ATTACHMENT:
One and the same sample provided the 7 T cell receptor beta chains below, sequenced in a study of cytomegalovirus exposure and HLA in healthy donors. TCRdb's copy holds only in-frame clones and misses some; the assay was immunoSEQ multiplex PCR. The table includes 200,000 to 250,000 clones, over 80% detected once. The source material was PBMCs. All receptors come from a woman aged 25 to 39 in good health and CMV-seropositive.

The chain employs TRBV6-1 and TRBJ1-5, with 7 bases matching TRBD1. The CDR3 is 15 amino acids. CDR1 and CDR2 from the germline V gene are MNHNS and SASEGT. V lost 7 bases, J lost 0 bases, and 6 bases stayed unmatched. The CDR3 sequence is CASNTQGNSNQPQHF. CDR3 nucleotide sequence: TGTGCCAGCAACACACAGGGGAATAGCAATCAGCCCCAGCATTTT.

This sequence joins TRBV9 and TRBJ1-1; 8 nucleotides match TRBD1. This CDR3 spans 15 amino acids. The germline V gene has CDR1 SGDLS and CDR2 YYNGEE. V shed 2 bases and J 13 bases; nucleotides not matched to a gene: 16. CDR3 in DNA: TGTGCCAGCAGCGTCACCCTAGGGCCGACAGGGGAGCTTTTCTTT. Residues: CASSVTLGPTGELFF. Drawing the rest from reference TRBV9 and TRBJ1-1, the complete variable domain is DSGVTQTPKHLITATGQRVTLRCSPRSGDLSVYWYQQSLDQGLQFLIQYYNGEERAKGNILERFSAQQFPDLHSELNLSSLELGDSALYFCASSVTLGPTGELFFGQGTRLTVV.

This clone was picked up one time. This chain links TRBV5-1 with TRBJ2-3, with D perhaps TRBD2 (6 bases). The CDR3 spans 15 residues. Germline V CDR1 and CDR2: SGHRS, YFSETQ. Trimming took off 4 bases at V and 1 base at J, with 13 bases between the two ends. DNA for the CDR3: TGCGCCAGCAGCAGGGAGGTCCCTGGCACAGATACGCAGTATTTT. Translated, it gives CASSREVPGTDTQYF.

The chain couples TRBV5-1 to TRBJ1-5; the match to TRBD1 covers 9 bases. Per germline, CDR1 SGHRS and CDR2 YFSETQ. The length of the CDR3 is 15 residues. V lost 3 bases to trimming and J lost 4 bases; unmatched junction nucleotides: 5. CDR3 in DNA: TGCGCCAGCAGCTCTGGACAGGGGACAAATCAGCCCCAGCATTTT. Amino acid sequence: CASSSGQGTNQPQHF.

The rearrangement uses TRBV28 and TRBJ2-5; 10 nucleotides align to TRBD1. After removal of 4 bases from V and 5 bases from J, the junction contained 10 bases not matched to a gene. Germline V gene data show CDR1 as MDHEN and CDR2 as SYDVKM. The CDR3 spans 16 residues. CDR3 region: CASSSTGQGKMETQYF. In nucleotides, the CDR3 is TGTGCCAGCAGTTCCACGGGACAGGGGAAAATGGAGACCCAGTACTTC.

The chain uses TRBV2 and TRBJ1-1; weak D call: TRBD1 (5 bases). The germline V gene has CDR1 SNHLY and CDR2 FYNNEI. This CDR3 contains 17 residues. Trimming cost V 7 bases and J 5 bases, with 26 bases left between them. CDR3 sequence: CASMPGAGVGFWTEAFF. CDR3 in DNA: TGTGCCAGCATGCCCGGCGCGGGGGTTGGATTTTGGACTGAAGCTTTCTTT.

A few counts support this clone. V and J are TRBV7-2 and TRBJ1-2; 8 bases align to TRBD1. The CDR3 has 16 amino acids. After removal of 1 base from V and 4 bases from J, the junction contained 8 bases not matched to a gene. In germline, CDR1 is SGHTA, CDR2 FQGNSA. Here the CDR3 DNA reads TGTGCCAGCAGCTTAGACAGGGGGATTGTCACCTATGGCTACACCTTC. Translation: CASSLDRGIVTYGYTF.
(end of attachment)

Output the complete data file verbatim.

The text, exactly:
One and the same sample provided the 7 T cell receptor beta chains below, sequenced in a study of cytomegalovirus exposure and HLA in healthy donors. TCRdb's copy holds only in-frame clones and misses some; the assay was immunoSEQ multiplex PCR. The table includes 200,000 to 250,000 clones, over 80% detected once. The source material was PBMCs. All receptors come from a woman aged 25 to 39 in good health and CMV-seropositive.

The chain employs TRBV6-1 and TRBJ1-5, with 7 bases matching TRBD1. The CDR3 is 15 amino acids. CDR1 and CDR2 from the germline V gene are MNHNS and SASEGT. V lost 7 bases, J lost 0 bases, and 6 bases stayed unmatched. The CDR3 sequence is CASNTQGNSNQPQHF. CDR3 nucleotide sequence: TGTGCCAGCAACACACAGGGGAATAGCAATCAGCCCCAGCATTTT.

This sequence joins TRBV9 and TRBJ1-1; 8 nucleotides match TRBD1. This CDR3 spans 15 amino acids. The germline V gene has CDR1 SGDLS and CDR2 YYNGEE. V shed 2 bases and J 13 bases; nucleotides not matched to a gene: 16. CDR3 in DNA: TGTGCCAGCAGCGTCACCCTAGGGCCGACAGGGGAGCTTTTCTTT. Residues: CASSVTLGPTGELFF. Drawing the rest from reference TRBV9 and TRBJ1-1, the complete variable domain is DSGVTQTPKHLITATGQRVTLRCSPRSGDLSVYWYQQSLDQGLQFLIQYYNGEERAKGNILERFSAQQFPDLHSELNLSSLELGDSALYFCASSVTLGPTGELFFGQGTRLTVV.

This clone was picked up one time. This chain links TRBV5-1 with TRBJ2-3, with D perhaps TRBD2 (6 bases). The CDR3 spans 15 residues. Germline V CDR1 and CDR2: SGHRS, YFSETQ. Trimming took off 4 bases at V and 1 base at J, with 13 bases between the two ends. DNA for the CDR3: TGCGCCAGCAGCAGGGAGGTCCCTGGCACAGATACGCAGTATTTT. Translated, it gives CASSREVPGTDTQYF.

The chain couples TRBV5-1 to TRBJ1-5; the match to TRBD1 covers 9 bases. Per germline, CDR1 SGHRS and CDR2 YFSETQ. The length of the CDR3 is 15 residues. V lost 3 bases to trimming and J lost 4 bases; unmatched junction nucleotides: 5. CDR3 in DNA: TGCGCCAGCAGCTCTGGACAGGGGACAAATCAGCCCCAGCATTTT. Amino acid sequence: CASSSGQGTNQPQHF.

The rearrangement uses TRBV28 and TRBJ2-5; 10 nucleotides align to TRBD1. After removal of 4 bases from V and 5 bases from J, the junction contained 10 bases not matched to a gene. Germline V gene data show CDR1 as MDHEN and CDR2 as SYDVKM. The CDR3 spans 16 residues. CDR3 region: CASSSTGQGKMETQYF. In nucleotides, the CDR3 is TGTGCCAGCAGTTCCACGGGACAGGGGAAAATGGAGACCCAGTACTTC.

The chain uses TRBV2 and TRBJ1-1; weak D call: TRBD1 (5 bases). The germline V gene has CDR1 SNHLY and CDR2 FYNNEI. This CDR3 contains 17 residues. Trimming cost V 7 bases and J 5 bases, with 26 bases left between them. CDR3 sequence: CASMPGAGVGFWTEAFF. CDR3 in DNA: TGTGCCAGCATGCCCGGCGCGGGGGTTGGATTTTGGACTGAAGCTTTCTTT.

A few counts support this clone. V and J are TRBV7-2 and TRBJ1-2; 8 bases align to TRBD1. The CDR3 has 16 amino acids. After removal of 1 base from V and 4 bases from J, the junction contained 8 bases not matched to a gene. In germline, CDR1 is SGHTA, CDR2 FQGNSA. Here the CDR3 DNA reads TGTGCCAGCAGCTTAGACAGGGGGATTGTCACCTATGGCTACACCTTC. Translation: CASSLDRGIVTYGYTF.